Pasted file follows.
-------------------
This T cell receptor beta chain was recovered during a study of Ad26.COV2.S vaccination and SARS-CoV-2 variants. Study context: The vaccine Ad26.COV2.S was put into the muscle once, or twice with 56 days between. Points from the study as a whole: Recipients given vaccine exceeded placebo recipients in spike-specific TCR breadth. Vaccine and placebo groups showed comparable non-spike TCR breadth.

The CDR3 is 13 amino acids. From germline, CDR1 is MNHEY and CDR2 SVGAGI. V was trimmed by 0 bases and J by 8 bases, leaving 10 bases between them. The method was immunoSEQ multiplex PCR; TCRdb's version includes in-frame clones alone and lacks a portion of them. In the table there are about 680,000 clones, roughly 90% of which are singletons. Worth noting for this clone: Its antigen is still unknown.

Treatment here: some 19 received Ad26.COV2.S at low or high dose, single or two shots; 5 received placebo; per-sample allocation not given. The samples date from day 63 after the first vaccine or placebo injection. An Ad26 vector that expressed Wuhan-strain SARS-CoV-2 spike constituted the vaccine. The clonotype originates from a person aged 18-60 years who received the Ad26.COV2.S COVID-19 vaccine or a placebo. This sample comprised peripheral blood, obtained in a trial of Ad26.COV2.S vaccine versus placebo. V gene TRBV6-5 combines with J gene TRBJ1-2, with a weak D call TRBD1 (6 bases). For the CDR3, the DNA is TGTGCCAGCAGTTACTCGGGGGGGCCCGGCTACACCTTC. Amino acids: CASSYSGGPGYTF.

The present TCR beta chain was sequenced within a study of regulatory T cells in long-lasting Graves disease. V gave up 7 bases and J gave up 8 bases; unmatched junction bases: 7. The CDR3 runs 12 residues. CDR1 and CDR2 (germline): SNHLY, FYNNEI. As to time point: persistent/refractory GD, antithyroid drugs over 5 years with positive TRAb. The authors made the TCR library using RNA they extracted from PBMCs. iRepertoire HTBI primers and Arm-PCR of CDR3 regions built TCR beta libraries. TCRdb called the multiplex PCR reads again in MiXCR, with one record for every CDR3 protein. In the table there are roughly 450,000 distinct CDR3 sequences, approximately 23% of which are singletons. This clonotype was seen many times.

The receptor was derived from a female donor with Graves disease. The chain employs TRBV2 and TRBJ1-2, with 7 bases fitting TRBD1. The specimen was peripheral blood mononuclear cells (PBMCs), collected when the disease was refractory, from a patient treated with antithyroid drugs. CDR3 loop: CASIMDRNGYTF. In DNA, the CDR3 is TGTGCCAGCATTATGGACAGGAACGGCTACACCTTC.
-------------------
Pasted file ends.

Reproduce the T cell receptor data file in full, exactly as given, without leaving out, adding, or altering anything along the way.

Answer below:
This T cell receptor beta chain was recovered during a study of Ad26.COV2.S vaccination and SARS-CoV-2 variants. Study context: The vaccine Ad26.COV2.S was put into the muscle once, or twice with 56 days between. Points from the study as a whole: Recipients given vaccine exceeded placebo recipients in spike-specific TCR breadth. Vaccine and placebo groups showed comparable non-spike TCR breadth.

The CDR3 is 13 amino acids. From germline, CDR1 is MNHEY and CDR2 SVGAGI. V was trimmed by 0 bases and J by 8 bases, leaving 10 bases between them. The method was immunoSEQ multiplex PCR; TCRdb's version includes in-frame clones alone and lacks a portion of them. In the table there are about 680,000 clones, roughly 90% of which are singletons. Worth noting for this clone: Its antigen is still unknown.

Treatment here: some 19 received Ad26.COV2.S at low or high dose, single or two shots; 5 received placebo; per-sample allocation not given. The samples date from day 63 after the first vaccine or placebo injection. An Ad26 vector that expressed Wuhan-strain SARS-CoV-2 spike constituted the vaccine. The clonotype originates from a person aged 18-60 years who received the Ad26.COV2.S COVID-19 vaccine or a placebo. This sample comprised peripheral blood, obtained in a trial of Ad26.COV2.S vaccine versus placebo. V gene TRBV6-5 combines with J gene TRBJ1-2, with a weak D call TRBD1 (6 bases). For the CDR3, the DNA is TGTGCCAGCAGTTACTCGGGGGGGCCCGGCTACACCTTC. Amino acids: CASSYSGGPGYTF.

The present TCR beta chain was sequenced within a study of regulatory T cells in long-lasting Graves disease. V gave up 7 bases and J gave up 8 bases; unmatched junction bases: 7. The CDR3 runs 12 residues. CDR1 and CDR2 (germline): SNHLY, FYNNEI. As to time point: persistent/refractory GD, antithyroid drugs over 5 years with positive TRAb. The authors made the TCR library using RNA they extracted from PBMCs. iRepertoire HTBI primers and Arm-PCR of CDR3 regions built TCR beta libraries. TCRdb called the multiplex PCR reads again in MiXCR, with one record for every CDR3 protein. In the table there are roughly 450,000 distinct CDR3 sequences, approximately 23% of which are singletons. This clonotype was seen many times.

The receptor was derived from a female donor with Graves disease. The chain employs TRBV2 and TRBJ1-2, with 7 bases fitting TRBD1. The specimen was peripheral blood mononuclear cells (PBMCs), collected when the disease was refractory, from a patient treated with antithyroid drugs. CDR3 loop: CASIMDRNGYTF. In DNA, the CDR3 is TGTGCCAGCATTATGGACAGGAACGGCTACACCTTC.